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  1. Inon Zur could be a very cool choice for this too. He is a game composer so chances are very slim but having just listened to a suite of his upcoming work for a video game called Starfield performed by the LSO, I think this guy knows how to handle the genre very well. That piece is a recommended listen whether anyone thinks he should land a SW gig or not. A great throwback to the days of StarGate and Star Wars. Quite refreshing from the stuff that's landing on the film music scene these days.
  2. Director previously worked with Grigorov and Goransson so these two are probably the top contenders. Since the director is a lady, I am guessing a female composer wouldn't be out of mind either. There have been some very talented and promising newcomers to the scene like Natalie Holt, Germaine Franco, Sunna Wehrmeijer, Pinar Toprak, or Hildur Gudnadottir. Holt and Toprak in particular have already done some good scores for Marvel. That might be a bonus.
  3. Why so? I think it will very likely be him. It was only Toy Story 3 where things kind of went awry between him and a Pixar director. If it is not him, or Pixar's other usuals (like Giacchino or Thomas Newman), then it could be the perfect time to bring David Newman to the scene. Or maybe McNeely, or even Debney. These guys know how to handle animation, these guys have done great space adventure scores before, and I'd be very, very surprised if their schedules were too busy right about now.
  4. I am yet to meet an individual in real life who doesn't think that listening to film music is... odd (to put it mildly). I tried to use film music to spice things up once back in mid 2000's and I recall that things kind of went awry. The kind of embarrassment that was ensued still haunts me today!
  5. The song at the end is very, very good - it is my most favorite track on the album. I am not sure if I should even call it a song because it's sounds like the same vocals that's heard throughout the score - but more refined and polished here. The melody that opens that song (and used throughout), however, reminds me a great deal of Debney's "Bearing the Cross" from Passion. I wonder if that score was used in the temps.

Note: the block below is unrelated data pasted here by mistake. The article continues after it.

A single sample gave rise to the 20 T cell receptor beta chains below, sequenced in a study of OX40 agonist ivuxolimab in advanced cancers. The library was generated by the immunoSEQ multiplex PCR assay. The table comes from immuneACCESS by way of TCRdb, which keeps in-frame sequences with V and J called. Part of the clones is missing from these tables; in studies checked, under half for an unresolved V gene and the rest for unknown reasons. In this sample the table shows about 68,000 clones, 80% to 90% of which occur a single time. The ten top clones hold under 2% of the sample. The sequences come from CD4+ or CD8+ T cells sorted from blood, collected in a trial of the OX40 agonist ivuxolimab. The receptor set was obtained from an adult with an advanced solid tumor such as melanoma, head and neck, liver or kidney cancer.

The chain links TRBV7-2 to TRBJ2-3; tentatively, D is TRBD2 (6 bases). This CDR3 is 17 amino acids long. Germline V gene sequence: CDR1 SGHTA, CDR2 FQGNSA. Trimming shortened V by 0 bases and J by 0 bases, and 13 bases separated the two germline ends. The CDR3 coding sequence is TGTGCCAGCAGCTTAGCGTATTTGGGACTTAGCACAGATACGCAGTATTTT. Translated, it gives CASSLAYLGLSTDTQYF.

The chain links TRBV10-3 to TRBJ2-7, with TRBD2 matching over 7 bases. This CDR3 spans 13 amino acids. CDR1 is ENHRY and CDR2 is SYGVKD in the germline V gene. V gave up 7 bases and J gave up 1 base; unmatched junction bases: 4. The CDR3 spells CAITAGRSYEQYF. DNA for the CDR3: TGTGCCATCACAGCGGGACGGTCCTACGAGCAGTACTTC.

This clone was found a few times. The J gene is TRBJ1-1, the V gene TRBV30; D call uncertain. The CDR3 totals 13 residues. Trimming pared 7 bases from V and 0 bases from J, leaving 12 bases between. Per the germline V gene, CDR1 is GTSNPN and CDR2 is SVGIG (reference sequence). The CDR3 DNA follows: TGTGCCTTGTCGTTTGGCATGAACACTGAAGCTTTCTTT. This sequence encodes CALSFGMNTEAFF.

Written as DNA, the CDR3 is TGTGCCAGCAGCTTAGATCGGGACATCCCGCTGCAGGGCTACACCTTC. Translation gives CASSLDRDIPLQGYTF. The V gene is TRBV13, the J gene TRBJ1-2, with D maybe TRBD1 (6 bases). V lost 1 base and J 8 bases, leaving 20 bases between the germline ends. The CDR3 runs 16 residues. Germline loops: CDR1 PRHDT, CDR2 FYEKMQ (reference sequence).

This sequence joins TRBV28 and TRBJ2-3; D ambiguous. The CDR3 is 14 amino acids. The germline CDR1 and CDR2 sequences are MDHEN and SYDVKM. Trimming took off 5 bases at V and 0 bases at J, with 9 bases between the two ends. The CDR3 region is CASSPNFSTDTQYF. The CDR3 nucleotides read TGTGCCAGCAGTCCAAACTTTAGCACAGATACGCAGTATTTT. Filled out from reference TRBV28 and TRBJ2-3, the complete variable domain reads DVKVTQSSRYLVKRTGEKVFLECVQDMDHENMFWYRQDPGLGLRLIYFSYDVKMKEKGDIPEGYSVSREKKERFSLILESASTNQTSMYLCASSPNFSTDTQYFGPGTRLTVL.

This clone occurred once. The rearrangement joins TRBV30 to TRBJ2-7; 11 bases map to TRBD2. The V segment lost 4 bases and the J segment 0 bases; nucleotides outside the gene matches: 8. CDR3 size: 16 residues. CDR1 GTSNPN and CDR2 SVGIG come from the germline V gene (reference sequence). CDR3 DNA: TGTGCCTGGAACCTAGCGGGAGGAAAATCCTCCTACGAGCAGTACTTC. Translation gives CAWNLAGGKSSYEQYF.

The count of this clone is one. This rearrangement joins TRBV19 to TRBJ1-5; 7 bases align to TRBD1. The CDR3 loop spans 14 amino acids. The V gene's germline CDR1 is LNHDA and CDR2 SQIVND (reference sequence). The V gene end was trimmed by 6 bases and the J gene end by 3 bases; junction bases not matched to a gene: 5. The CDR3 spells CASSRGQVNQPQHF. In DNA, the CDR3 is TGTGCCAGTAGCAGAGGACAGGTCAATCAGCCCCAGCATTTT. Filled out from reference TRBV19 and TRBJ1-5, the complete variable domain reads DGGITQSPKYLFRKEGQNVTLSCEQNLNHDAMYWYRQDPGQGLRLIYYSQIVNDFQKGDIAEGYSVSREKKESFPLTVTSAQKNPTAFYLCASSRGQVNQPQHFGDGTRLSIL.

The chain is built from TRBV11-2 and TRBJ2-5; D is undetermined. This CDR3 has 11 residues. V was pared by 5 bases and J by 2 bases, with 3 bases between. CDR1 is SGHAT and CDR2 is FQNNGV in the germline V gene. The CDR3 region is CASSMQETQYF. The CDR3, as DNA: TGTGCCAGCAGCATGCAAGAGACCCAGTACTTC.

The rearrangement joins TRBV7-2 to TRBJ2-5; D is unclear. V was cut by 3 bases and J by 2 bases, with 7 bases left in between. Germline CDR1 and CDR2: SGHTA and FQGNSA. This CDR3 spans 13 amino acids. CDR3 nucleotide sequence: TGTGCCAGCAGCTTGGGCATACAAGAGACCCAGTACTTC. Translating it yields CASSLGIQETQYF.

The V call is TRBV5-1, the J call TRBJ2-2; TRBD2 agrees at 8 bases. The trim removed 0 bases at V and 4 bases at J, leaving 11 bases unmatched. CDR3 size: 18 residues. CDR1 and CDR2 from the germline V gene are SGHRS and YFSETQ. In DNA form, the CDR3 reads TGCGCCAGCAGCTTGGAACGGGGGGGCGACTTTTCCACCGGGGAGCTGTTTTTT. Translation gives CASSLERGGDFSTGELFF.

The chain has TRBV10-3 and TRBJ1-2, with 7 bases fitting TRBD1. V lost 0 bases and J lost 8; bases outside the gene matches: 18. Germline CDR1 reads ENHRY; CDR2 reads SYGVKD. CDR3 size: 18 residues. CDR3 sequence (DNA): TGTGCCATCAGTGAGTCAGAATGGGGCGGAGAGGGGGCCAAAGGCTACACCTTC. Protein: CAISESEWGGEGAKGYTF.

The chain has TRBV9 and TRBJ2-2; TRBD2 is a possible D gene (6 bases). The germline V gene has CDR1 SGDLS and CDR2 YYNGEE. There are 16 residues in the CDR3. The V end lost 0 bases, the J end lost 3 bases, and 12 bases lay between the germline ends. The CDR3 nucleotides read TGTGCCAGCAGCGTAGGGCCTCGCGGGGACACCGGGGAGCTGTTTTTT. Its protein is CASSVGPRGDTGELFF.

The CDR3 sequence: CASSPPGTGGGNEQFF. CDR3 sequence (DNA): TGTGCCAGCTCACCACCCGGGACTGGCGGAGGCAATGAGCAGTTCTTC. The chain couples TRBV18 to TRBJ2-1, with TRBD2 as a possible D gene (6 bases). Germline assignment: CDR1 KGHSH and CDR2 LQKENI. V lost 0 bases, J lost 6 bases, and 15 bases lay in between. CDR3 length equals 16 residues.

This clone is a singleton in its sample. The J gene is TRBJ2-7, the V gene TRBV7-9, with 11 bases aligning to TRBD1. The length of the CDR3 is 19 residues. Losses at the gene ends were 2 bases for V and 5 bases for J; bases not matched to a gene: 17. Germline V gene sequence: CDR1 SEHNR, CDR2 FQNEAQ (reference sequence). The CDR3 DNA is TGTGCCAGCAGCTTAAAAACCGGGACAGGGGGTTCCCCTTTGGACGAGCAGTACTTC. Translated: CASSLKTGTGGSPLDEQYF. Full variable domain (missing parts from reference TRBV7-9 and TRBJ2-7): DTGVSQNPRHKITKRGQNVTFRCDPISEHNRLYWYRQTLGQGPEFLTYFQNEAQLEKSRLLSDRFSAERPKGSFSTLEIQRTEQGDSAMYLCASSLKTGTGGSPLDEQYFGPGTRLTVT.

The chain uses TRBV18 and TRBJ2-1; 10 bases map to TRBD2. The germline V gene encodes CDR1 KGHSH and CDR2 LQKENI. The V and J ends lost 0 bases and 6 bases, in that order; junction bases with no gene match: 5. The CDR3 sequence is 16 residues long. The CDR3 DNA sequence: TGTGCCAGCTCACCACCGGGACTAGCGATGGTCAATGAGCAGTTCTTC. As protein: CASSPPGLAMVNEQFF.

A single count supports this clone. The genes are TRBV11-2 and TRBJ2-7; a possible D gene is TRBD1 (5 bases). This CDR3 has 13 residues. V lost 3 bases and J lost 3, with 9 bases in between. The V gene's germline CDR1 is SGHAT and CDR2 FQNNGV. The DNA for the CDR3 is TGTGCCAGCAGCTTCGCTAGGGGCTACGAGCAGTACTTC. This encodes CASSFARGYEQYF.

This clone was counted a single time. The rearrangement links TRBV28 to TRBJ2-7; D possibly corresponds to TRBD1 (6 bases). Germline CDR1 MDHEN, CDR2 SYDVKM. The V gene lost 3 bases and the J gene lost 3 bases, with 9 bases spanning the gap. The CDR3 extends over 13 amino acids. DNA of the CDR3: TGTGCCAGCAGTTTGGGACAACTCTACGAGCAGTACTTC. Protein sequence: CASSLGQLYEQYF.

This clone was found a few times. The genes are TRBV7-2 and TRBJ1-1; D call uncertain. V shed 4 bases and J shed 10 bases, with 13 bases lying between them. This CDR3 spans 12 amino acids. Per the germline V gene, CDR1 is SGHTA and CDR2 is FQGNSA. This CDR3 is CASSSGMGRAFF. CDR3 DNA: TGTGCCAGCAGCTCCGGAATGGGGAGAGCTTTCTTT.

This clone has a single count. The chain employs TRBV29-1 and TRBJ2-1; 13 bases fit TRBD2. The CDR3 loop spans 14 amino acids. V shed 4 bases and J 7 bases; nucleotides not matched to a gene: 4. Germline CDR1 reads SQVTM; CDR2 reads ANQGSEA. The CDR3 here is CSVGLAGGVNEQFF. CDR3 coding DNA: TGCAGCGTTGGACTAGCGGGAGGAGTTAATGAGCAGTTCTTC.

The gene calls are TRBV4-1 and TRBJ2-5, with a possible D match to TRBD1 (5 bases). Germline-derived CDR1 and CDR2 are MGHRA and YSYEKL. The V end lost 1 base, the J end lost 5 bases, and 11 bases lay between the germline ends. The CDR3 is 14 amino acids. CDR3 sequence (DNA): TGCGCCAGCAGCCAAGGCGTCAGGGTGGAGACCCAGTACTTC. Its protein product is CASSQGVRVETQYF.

6. He is probably after easy, stress-free projects only. I can see no other logic behind this. Films like this remake here are for rookie composers who are learning the ropes, not a well-seasoned, academy award nominee.
  7. It saddens me a great deal that all Debney chooses to work on are z-movies like this one here.
  8. Thanks for the info, Jay. Though -- just like how Edmilson reacted when I resurrected the thread for Williams' "The Patriot" just to muse about how I like to revisit the score in early autumn -- I have to say, when I saw this thread popped up after all this time, it had me assume I was going to read something about... something else!
  9. I was surprised how it turned out too. I don't think that score was something Gregson-Williams was going to deliver on an ordinary day. I feel there must have been a lot going on behind the scenes with this one. Good thing he survived it though. Leaves some hope that he might be given other opportunities at the house of the mouse. I like what I am hearing from the clip Wampa posted above. I tip my hat to Gregson-Williams for being able to write music for that scene. The bleak "weather" in the clip alone brought me done fast.
  10. Ludwig Göransson's career is pretty much "up and running on all cylinders" now. He has now joined the ranks of Giacchino, Balfe, and alike - i.e. people whose association with high-profile gigs no longer surprise or excite. I wonder if David Julyan was even approached at all for either of these two -- post "Hans Zimmer era" -- Nolan films. Same for James Newton Howard, even if I am sure he wouldn't have said yes to that out of "respect" for Hans Zimmer - if not for the "experience" that had him drop out of the third Nolan batman film in the first place.
  11. I am beginning to think that the actual new release date for this one is much further in the future than what's being communicated. But for marketing purposes - i.e. to keep the product on customers' minds - they keep on revising the date they "announce" to the public by a few days/weeks at a time until the actual date is reached.
  12. Not sure about Bond, but I won't be surprised if it turned out that in general David Arnold is avoiding Hollywood, blockbusters and alike on purpose.
  13. For me this one falls in the same category as most of his Nolan gigs - stuff that work remarkably well against the visuals but cannot be appreciated (by me) on album. Still, there are some very cool ideas scattered across both albums they released for Dune. I love those that give a sense of standing in a desert landscape, where everywhere I look is just miles and miles of sand dunes: e.g. the first 2:30 of "I See You In My Dreams"; the ephemeral, ethereal whisper/percussion-combo effect starting at 2:34 in "Visions of Chani", the final 1:30 of "Sandstorm". Also love the score's only uplifting moment starting at the 3:30 mark in "Stillsuits".
  14. The only surprising part of the score is the general organic orchestral sound - an approach that has become extremely rare in team HZ's outputs for this kind of movies. In fact, I wonder... to what extent was Hans involved with this to begin with? Temp tracks aside, there really isn't anything here that reminds me of his style. It is not like him to go crazy on other people's themes and ideas like this either. Even his Mission Impossible 2 only briefly quoted the signature theme.
  15. I'd reserve a description like that for Caribbean reggae tones, even if I can't quite listen to them as music.
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